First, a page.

In 1582 Edmund Chapman, the first lecturer, set up a private 'classis' or conference of clergy, attended by up to 16 ministers from surrounding parishes in Essex and Suffolk. Regular meetings were held to discuss matters of doctrine and church discipline. The bishop of London's opposition and the removal or death of many members, as well, perhaps, as accusations of immorality against Richard Parker, its secretary, ended the meetings in 1589. In the 1580s Chapman and Parker drew up rules of conduct for Dedham, attempting to enforce such puritan practices as strict sabbath observance, regular attendance at church services and lectures, and monthly communion; they also required all children to be taught to read English. (fn. 40)
Chapman remained lecturer until his death in 1602. His successor, John Rogers (d. 1636), was known as 'roaring Rogers' from the force of his sermons, which drew people from as far away as Ipswich and Cambridge. (fn. 41) In 1607 there was no surplice, and the vicar was accused of administering communion to those who would not kneel. A surplice had been provided by 1618, but in 1630 Rogers and in 1632 the vicar did not always wear one. (fn. 42) Thomas Hooker, then lecturer at Chelmsford, preached between 1629 and 1631, while Rogers was suspended. (fn. 43) Matthew Newcomen, lecturer 1636-62, was one of authors of the puritan 'Smectymnuus' manifesto. At Dedham he was valued as a persuasive rather than a fiery preacher with a gift for prayer. (fn. 44)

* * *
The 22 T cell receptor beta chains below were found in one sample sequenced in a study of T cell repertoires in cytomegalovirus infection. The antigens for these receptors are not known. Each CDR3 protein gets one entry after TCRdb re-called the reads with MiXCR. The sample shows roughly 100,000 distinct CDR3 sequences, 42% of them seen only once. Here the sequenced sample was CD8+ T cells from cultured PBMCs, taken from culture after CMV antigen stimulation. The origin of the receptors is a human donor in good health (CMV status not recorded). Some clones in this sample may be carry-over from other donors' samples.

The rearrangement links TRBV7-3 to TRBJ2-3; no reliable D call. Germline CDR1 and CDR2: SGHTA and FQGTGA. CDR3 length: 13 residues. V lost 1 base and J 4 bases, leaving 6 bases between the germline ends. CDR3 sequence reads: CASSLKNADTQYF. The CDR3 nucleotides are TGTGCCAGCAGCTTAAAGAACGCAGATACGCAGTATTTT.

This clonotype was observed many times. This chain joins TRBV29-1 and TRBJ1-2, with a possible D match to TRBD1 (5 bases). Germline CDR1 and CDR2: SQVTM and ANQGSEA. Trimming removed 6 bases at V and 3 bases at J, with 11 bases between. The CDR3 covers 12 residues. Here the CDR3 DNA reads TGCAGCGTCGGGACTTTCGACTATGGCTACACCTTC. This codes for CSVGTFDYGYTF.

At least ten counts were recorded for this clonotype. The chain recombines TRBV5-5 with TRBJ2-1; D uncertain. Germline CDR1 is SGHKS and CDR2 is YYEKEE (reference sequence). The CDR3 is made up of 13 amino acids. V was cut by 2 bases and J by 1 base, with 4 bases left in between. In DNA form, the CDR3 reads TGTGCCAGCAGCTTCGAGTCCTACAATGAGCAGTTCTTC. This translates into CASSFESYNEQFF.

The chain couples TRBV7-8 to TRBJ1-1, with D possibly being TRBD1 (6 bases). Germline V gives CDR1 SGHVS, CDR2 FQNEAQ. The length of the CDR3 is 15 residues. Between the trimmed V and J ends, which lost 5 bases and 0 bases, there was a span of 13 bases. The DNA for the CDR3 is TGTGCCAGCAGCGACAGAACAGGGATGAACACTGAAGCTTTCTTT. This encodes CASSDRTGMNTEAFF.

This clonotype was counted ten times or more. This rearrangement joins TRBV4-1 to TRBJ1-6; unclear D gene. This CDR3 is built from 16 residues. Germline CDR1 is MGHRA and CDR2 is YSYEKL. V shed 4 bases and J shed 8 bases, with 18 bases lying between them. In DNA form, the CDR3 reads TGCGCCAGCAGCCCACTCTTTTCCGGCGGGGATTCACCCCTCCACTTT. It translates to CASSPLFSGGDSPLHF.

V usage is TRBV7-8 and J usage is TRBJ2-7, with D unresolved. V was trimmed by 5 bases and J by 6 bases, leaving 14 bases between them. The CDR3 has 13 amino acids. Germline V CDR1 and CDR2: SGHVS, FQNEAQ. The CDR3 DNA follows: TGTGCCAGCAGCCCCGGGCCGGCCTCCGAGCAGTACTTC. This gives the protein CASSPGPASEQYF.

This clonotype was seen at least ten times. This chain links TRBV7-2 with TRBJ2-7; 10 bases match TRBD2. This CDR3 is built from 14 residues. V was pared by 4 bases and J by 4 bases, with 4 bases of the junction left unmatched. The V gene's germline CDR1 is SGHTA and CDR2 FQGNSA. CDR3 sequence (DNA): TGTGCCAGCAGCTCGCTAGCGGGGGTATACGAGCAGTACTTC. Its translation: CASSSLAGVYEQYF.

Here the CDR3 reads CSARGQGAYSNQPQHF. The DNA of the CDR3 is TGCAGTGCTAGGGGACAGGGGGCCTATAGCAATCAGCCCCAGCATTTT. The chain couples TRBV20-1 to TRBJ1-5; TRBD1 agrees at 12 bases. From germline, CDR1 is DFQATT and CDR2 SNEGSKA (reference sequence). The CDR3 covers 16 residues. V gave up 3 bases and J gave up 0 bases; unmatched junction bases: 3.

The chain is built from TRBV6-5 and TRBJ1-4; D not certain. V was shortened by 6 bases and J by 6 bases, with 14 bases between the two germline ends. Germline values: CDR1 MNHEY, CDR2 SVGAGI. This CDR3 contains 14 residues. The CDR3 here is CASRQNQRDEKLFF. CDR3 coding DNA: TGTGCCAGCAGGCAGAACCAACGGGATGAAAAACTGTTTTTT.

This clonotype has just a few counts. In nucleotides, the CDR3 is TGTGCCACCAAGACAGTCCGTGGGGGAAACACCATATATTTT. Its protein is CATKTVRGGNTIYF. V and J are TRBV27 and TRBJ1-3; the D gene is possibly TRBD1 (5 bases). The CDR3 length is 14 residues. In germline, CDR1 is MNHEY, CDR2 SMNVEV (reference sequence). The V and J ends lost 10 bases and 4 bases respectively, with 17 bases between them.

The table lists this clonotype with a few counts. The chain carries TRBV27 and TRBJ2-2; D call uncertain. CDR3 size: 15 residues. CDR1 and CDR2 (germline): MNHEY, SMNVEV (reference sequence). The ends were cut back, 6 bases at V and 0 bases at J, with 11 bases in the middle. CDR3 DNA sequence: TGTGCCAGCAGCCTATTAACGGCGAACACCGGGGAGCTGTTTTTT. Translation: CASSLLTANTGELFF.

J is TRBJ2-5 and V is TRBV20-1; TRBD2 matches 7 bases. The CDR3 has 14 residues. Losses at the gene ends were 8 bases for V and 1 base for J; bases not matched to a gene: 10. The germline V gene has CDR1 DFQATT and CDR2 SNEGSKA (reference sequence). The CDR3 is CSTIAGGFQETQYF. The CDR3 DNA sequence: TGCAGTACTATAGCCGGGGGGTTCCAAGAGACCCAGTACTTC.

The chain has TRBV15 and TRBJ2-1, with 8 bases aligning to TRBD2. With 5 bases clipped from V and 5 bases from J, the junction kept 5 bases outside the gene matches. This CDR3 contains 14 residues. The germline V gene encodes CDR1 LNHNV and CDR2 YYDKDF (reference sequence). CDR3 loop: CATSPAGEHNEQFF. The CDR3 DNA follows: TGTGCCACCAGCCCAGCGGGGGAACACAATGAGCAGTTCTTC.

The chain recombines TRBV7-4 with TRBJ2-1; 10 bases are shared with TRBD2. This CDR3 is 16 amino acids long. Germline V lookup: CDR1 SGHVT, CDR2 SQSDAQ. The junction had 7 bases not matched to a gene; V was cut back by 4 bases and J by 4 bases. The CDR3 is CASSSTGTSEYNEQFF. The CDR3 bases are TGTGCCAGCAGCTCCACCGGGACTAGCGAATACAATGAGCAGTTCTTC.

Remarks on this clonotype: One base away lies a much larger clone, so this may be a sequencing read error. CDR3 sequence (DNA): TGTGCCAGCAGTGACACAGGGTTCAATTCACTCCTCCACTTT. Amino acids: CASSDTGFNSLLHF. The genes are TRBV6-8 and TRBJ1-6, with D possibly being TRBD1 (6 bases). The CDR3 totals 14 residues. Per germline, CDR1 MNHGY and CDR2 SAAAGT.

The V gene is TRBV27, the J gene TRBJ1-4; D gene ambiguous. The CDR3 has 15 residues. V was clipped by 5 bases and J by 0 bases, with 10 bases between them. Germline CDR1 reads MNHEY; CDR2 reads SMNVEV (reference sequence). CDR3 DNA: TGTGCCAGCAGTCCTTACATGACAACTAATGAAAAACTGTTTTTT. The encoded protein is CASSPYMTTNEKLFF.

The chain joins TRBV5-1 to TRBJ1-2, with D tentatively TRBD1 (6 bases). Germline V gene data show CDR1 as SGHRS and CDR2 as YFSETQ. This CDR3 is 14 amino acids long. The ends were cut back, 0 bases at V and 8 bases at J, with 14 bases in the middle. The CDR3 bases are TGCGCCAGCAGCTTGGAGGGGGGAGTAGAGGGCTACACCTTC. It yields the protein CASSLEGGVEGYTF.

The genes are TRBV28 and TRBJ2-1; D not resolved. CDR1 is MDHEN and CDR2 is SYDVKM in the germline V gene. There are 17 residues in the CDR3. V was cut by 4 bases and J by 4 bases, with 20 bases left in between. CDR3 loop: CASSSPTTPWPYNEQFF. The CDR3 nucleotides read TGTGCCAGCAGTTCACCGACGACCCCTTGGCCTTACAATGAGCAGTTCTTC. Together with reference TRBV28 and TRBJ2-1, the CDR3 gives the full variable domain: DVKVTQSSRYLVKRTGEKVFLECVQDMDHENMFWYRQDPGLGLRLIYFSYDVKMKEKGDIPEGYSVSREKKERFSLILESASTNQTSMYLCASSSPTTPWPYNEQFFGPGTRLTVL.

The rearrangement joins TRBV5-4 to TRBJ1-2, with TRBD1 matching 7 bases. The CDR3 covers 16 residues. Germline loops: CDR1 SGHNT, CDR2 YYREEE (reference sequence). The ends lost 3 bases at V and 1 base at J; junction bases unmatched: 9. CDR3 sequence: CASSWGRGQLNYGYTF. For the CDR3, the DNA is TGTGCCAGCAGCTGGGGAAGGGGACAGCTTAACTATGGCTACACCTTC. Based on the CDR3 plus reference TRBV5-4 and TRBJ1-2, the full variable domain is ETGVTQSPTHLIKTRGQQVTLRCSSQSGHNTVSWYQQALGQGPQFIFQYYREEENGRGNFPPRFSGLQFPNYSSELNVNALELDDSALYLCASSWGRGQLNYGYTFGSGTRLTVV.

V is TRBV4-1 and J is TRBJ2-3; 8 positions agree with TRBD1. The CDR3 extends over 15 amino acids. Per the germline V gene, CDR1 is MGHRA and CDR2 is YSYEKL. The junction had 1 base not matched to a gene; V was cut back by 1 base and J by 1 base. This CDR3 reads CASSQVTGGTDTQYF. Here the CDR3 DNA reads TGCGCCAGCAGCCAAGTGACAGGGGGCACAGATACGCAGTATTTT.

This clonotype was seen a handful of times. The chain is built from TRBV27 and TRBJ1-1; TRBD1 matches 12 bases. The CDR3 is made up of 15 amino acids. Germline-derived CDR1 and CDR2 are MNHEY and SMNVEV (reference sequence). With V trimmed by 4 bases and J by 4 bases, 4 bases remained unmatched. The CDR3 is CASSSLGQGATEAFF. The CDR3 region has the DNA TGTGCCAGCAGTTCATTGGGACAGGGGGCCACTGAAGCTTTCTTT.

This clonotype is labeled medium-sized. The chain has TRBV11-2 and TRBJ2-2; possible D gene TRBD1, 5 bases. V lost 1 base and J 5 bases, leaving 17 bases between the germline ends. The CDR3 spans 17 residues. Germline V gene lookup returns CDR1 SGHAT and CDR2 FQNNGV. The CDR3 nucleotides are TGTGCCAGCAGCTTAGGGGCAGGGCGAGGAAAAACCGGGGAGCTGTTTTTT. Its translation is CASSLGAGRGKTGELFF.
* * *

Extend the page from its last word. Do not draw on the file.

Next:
Both Newcomen and the vicar were ejected in 1662, (fn. 45) and the church seems to have been poorly served until the institution of Thomas Grey in 1679. (fn. 46) Grey (d. 1692) was a popular preacher, known for his charity, but he seems to have clashed with some farmers whose puritanism and control of the vicar's income had, he believed, made Dedham 'the greatest nursery for faction' in the neighbourhood. (fn. 47) His successor William Burkitt, who endowed the lectureship, wrote books of instruction for his parishioners, as well as a much-used bible commentary. (fn. 48) It may have been either puritanism or poverty which caused the church to need a new surplice and a new communion table in 1705. (fn. 49) For much of the earlier 18th century the church was served by curates, between 1745 and 1759 by Thomas Grimwood, master of the grammar school. (fn. 50) Grimwood's son-in-law, Samuel Newman, was vicar and lecturer 1750-80; his son, T. L. Grimwood, was lecturer 1784-1801, and his grandson, T. G. Taylor, was lecturer 1802-18 and vicar 1809-18. (fn. 51) From the late 17th century to the mid 19th the usual pattern of services was that advocated by Chapman in the 1580s: two Sunday services with the lecture at the afternoon one, another service and lecture on Tuesdays, and holy communion every six to eight weeks. In 1767 there was a service on Friday afternoons before communion services. In 1778 Samuel Newman claimed there were 200 communicants. (fn. 52) In 1851 the vicar reported large, but average, attendances of 500 in the morning and 700 in the afternoon, with 200 Sunday school children at each service. (fn. 53) By 1859 communion was celebrated monthly. (fn. 54) A Sunday evening service was introduced in the 1860s. (fn. 55) C. A. Jones, vicar 1885-1906, was popular in the parish, and developed good relations with the Congregationalists. He took most church services, but the lecturer usually conducted the Sunday afternoon and Tuesday morning services. (fn. 56) The Tuesday lecture was discontinued in 1906 or 1907, but a Tuesday service continued until the lecturer retired in 1918. (fn. 57) A school and mission room at Dedham Heath, given by the lecturer George Taylor in 1858, was used for weekday services until 1978. (fn. 58)